Staying/Getting/Doing Well – Moving goalposts or fixed target?
Hi, this is my first post, though I have been reading the forums for some weeks. I’m probably expressing myself badly when I say that I have found reading about other people’s journeys reassuring. Finding a community of people who “get it” even when they have a wide variety of experiences and lives lived is not something I thought I would ever find.
Though people talk about getting well & there is a section Staying Well, I’m curious as to what this actually means to other people and how they manage their expectations. I noticed some people refer to being well as ‘being like themselves before they got ill’, whilst others don’t express an exact aim.
My idea of being well has changed over the years. I was first diagnosed as an 8 year old child back in the late sixties. The doctors told Mum that the voices in my head & the sudden crying bouts were because I suffered from ‘nerves’ & I was given meds to calm me. Of course such things were not discussed back then & I was told not to talk about it to anyone, not my school friends nor siblings, just Mum. For decades after my idea of being well simply meant being able to hide my illness from others.
A number of events in
my life caused my illness to worsen, until some years ago I became so ill I
needed to be hospitalised for my own safety. This lead to my current diagnosis
of Major Depression, Anxiety & PTSD. I’m no longer in that dark place, but each
day is still a battle (though I can now believe in a future). For now only my
siblings & one friend know about my illness, though some things they still
So, what does ‘being well’ mean to me, it is ever moving goalposts. If you had asked me 5 years ago would I be as well as I am now I would have thought it impossible as I couldn’t envision a future. If you had asked me last week (during one of my down periods) I would have said my progress was all an illusion & I was fooling myself that things can get better.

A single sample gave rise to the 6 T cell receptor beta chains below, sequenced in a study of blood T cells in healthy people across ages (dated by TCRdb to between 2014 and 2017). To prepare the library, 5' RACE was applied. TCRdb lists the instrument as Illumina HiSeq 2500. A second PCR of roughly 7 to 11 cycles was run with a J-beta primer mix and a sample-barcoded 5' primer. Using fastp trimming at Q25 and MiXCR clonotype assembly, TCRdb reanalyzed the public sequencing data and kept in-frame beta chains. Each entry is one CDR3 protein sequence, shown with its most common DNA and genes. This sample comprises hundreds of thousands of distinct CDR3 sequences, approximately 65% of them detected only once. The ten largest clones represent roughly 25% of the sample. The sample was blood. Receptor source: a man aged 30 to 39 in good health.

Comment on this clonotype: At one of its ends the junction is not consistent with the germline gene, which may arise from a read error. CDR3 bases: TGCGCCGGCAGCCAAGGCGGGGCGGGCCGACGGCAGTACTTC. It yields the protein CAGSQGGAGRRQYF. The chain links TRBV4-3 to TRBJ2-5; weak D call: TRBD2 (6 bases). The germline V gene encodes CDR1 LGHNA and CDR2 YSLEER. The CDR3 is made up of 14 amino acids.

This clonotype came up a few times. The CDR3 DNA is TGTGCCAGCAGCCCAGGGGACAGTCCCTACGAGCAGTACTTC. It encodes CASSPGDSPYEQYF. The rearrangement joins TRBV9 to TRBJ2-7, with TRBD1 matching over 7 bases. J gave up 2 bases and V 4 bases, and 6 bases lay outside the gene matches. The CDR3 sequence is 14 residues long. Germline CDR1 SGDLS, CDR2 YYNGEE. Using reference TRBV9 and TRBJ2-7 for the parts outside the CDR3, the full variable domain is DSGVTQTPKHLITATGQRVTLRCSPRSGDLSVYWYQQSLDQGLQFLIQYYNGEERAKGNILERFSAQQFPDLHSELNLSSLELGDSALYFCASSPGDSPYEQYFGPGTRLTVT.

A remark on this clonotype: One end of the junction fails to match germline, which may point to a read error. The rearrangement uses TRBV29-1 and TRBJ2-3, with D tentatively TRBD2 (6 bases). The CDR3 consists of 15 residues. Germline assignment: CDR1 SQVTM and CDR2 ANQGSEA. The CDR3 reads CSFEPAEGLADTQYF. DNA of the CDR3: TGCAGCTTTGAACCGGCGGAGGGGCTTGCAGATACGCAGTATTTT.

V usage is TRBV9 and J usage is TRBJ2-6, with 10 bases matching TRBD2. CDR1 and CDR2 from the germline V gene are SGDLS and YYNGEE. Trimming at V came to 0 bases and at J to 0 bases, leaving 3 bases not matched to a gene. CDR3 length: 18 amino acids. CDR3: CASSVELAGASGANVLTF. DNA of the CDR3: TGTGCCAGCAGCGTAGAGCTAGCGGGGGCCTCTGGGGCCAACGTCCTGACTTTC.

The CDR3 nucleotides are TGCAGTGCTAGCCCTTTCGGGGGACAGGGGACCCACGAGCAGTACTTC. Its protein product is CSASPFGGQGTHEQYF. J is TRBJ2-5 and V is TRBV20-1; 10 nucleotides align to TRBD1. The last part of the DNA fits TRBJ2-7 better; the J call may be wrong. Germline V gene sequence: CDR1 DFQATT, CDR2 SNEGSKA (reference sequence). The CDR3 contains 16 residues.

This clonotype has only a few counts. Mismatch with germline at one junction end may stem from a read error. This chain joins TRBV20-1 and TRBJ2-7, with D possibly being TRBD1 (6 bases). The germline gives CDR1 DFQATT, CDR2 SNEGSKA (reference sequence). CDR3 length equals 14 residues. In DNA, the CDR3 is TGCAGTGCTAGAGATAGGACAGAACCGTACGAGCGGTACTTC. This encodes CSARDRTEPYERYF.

For now my idea of being well is being able to believe that things can change for the better, that I will one day be able to manage the everyday things like housework, caring for myself & caring for my dog & maybe, just maybe I will even be able to enjoy myself.
**I took the tip to give myself time to write my post by writing on a word doc & then paste it.
Dear Paw Prints~
Welcome here, and I'm glad you have been able to read what some others have said. There is nothing quite like finding others have had similar experiences. As I found one is not really alone, and the battles have been fought by others too. I'm grateful you have started helping others too, I saw your post to Jason_T abut journalling -a very useful tool.
I think it is very important to understand , intellectually at first, and a full realization maybe later on, that life can improve out of sight for so very many of us..
I was invalided out of my occupation with PTSD, anxiety and depression, and too was suicidal. Like you I've been hospitalized as well. Back them if had been told my life would be worth living, with love, occupation, accomplishment and the knowledge I was a support for my family I'd have written it off as do-good nonsense.
Now I realize the truth of it as that is exactly where I'm at. I would not say I'm cured, but live dealing with the problems, trying to avoid triggers, leading as stress-free and healthy a life as possible.
It did not happen overnight and medical support was essential, with a long period of trial and error to find therapy and medications that suited me and were effective. but I got there.